Canada’s Brad Gushue beats Turkey, Sweden at world men’s curling championship
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OTTAWA – Brad Gushue’s busy start to round-robin play was bookended by a run of split shifts at the world men’s curling championship.
His Canadian team fought through the inconsistent timing to qualify for the playoffs at TD Place. The St. John’s, N.L.-based side will enter weekend play on a roll after a pair of victories Friday.
“When I looked at our schedule it was kind of, ‘Who did I piss off at the World Curling Federation?’,” Gushue joked. “We started off (playing) four of the first five draws and then we finished with mornings and nights for three days in a row.
“I was like, ‘Whoa, this is tough.'”
Gushue, vice Mark Nichols, second E.J. Harnden and lead Geoff Walker tuned up for the playoffs on Friday morning with a 9-5 victory over Turkey’s Ugurcan Karagoz.
Canada (9-3) wrapped up its round-robin schedule in the evening with an 8-5 win over defending champ Niklas Edin of Sweden (9-3) in a rematch of last year’s final.
Gushue scored four points in the fifth end and made a hit for three in the seventh that essentially put it away. The near-sellout partisan crowd roared its approval at every opportunity.
The teams will square off again Saturday in a qualification game. Gushue will have hammer as the No. 4 seed.
“We haven’t necessarily played our game yet this week,” Gushue said. “So hopefully we’re saving it up for the weekend.”
Top-seeded Yannick Schwaller of Switzerland (11-1) and No. 2 Bruce Mouat of Scotland (10-2) earned direct berths to the semifinals.
Italy’s Joel Retornaz (8-4) secured the sixth and final seed Friday morning with a 12-5 win over Japan’s Riku Yanagisawa. Italy will face No. 3 Magnus Ramsfjell of Norway (10-2) in the other qualification game.
The qualification winners will advance to the semifinals. Medal games are scheduled for Sunday.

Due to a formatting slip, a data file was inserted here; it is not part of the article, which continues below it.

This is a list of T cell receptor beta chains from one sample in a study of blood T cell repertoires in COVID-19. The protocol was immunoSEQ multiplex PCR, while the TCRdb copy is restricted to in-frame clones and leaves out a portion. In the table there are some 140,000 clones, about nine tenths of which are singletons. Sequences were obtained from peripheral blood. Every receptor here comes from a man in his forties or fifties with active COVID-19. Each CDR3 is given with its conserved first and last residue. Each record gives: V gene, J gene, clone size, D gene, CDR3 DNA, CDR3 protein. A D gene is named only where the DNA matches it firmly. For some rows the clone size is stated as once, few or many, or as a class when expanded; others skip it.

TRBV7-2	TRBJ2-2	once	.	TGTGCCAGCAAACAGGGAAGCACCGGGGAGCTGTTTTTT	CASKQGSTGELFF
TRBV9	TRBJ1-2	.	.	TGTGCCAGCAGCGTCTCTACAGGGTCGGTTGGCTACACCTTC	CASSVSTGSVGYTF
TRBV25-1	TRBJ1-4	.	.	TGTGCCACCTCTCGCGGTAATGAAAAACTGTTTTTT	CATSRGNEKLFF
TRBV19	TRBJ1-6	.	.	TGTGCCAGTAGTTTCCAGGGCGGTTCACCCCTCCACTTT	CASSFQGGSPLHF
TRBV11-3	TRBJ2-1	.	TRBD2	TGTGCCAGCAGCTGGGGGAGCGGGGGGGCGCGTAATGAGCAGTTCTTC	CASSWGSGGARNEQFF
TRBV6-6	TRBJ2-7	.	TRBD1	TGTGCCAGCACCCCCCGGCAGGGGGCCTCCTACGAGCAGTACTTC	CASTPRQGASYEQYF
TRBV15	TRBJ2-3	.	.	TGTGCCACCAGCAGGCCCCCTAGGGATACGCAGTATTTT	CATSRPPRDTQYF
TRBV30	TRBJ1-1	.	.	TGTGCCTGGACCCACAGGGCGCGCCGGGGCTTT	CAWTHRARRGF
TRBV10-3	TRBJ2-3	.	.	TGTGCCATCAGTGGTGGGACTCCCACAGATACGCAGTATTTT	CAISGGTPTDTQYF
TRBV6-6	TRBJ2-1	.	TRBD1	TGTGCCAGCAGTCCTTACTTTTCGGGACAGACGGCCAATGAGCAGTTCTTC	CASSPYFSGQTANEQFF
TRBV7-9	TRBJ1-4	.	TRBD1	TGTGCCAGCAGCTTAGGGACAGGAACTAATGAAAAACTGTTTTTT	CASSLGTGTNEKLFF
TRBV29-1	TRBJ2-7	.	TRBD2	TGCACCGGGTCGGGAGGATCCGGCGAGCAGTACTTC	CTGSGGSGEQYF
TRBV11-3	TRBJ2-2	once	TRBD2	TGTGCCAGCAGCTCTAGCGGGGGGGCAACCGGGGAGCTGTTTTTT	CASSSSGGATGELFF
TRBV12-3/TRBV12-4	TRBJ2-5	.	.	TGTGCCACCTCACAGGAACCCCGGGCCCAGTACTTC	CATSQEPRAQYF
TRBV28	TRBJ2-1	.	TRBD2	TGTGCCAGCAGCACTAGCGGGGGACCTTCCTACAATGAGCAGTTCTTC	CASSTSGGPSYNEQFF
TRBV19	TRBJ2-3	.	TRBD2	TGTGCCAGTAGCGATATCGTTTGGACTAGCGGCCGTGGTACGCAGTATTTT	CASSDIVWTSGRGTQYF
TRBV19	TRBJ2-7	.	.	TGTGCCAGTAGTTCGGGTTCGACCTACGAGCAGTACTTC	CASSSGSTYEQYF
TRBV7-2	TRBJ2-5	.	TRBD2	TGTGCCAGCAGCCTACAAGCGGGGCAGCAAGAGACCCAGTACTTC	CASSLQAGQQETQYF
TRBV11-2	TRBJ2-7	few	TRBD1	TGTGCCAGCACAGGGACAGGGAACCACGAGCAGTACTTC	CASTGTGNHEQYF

The Turkish side — which made its world men’s debut — hung with the host team for a few ends before Gushue pulled away by scoring four points in the fifth end.
After a seventh-end deuce put the game out of reach, Canadian alternate Ryan Harnden came in to make a couple throws. Turkey conceded after scoring a single in the eighth.
Gushue has taken on top contenders in showcase evening games when viewership numbers are highest. He played Italy and Norway on the first two nights and took on the U.S., Scotland and Sweden over the last three evenings.
The World Curling Federation uses a numbered draw for the event. The “host committee and local broadcasters have a say in the final draw,” a WCF media officer said in an email.
Gushue said his team has made some execution and technical errors at times throughout the week.
“It has been a challenge for us and it has showed a few of the areas that we need to work on going forward,” he said. “But there’s still opportunity. And even with some of the things that we’re seeing, we’re still capable of winning.
“We’ve just got to make our shots and zero in and eliminate those big misses.”
Non-playoff teams included Japan (5-7), the United States (5-7), Germany (4-8), the Czech Republic (3-9), Turkey (2-10), New Zealand (1-11) and South Korea (1-11).
Gushue’s lone world title came in 2017 at Edmonton. Edin, the reigning Olympic champion, has won four straight world titles and six overall.
Kerri Einarson skipped Canada to a bronze medal at the women’s world curling championship last month in Sandviken, Sweden.
This report by The Canadian Press was first published April 7, 2023.
Follow @GregoryStrongCP on Twitter.